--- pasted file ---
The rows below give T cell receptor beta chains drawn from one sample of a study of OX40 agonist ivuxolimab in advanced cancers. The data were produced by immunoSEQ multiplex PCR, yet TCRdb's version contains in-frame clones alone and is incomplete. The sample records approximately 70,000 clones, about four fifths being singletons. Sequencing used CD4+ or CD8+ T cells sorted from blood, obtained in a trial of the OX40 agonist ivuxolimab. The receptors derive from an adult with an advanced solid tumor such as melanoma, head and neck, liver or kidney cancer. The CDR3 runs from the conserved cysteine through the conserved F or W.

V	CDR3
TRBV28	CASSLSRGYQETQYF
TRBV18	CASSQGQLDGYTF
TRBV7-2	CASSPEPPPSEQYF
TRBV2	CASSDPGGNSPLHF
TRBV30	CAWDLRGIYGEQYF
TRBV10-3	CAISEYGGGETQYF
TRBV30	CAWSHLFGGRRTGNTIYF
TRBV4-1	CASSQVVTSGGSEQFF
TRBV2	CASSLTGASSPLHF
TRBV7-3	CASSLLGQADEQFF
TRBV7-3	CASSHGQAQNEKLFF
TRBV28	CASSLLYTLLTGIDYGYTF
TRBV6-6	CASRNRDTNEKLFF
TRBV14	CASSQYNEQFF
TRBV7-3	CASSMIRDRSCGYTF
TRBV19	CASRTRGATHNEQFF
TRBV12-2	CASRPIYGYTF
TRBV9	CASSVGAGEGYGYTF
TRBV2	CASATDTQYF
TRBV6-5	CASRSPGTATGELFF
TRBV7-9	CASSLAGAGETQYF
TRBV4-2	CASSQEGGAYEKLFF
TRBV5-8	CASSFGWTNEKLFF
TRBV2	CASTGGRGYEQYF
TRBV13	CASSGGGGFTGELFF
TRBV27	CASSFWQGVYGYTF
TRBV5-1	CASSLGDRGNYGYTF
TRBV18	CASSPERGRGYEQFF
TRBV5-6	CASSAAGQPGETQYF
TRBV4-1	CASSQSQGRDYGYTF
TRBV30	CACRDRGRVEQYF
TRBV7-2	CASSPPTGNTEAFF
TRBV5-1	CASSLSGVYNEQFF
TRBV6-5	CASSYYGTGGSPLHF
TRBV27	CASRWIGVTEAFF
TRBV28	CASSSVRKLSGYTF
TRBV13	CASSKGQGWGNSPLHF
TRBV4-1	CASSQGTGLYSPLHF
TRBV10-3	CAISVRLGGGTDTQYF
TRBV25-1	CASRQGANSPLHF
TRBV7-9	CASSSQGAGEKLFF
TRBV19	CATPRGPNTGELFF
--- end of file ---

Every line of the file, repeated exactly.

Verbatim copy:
The rows below give T cell receptor beta chains drawn from one sample of a study of OX40 agonist ivuxolimab in advanced cancers. The data were produced by immunoSEQ multiplex PCR, yet TCRdb's version contains in-frame clones alone and is incomplete. The sample records approximately 70,000 clones, about four fifths being singletons. Sequencing used CD4+ or CD8+ T cells sorted from blood, obtained in a trial of the OX40 agonist ivuxolimab. The receptors derive from an adult with an advanced solid tumor such as melanoma, head and neck, liver or kidney cancer. The CDR3 runs from the conserved cysteine through the conserved F or W.

V	CDR3
TRBV28	CASSLSRGYQETQYF
TRBV18	CASSQGQLDGYTF
TRBV7-2	CASSPEPPPSEQYF
TRBV2	CASSDPGGNSPLHF
TRBV30	CAWDLRGIYGEQYF
TRBV10-3	CAISEYGGGETQYF
TRBV30	CAWSHLFGGRRTGNTIYF
TRBV4-1	CASSQVVTSGGSEQFF
TRBV2	CASSLTGASSPLHF
TRBV7-3	CASSLLGQADEQFF
TRBV7-3	CASSHGQAQNEKLFF
TRBV28	CASSLLYTLLTGIDYGYTF
TRBV6-6	CASRNRDTNEKLFF
TRBV14	CASSQYNEQFF
TRBV7-3	CASSMIRDRSCGYTF
TRBV19	CASRTRGATHNEQFF
TRBV12-2	CASRPIYGYTF
TRBV9	CASSVGAGEGYGYTF
TRBV2	CASATDTQYF
TRBV6-5	CASRSPGTATGELFF
TRBV7-9	CASSLAGAGETQYF
TRBV4-2	CASSQEGGAYEKLFF
TRBV5-8	CASSFGWTNEKLFF
TRBV2	CASTGGRGYEQYF
TRBV13	CASSGGGGFTGELFF
TRBV27	CASSFWQGVYGYTF
TRBV5-1	CASSLGDRGNYGYTF
TRBV18	CASSPERGRGYEQFF
TRBV5-6	CASSAAGQPGETQYF
TRBV4-1	CASSQSQGRDYGYTF
TRBV30	CACRDRGRVEQYF
TRBV7-2	CASSPPTGNTEAFF
TRBV5-1	CASSLSGVYNEQFF
TRBV6-5	CASSYYGTGGSPLHF
TRBV27	CASRWIGVTEAFF
TRBV28	CASSSVRKLSGYTF
TRBV13	CASSKGQGWGNSPLHF
TRBV4-1	CASSQGTGLYSPLHF
TRBV10-3	CAISVRLGGGTDTQYF
TRBV25-1	CASRQGANSPLHF
TRBV7-9	CASSSQGAGEKLFF
TRBV19	CATPRGPNTGELFF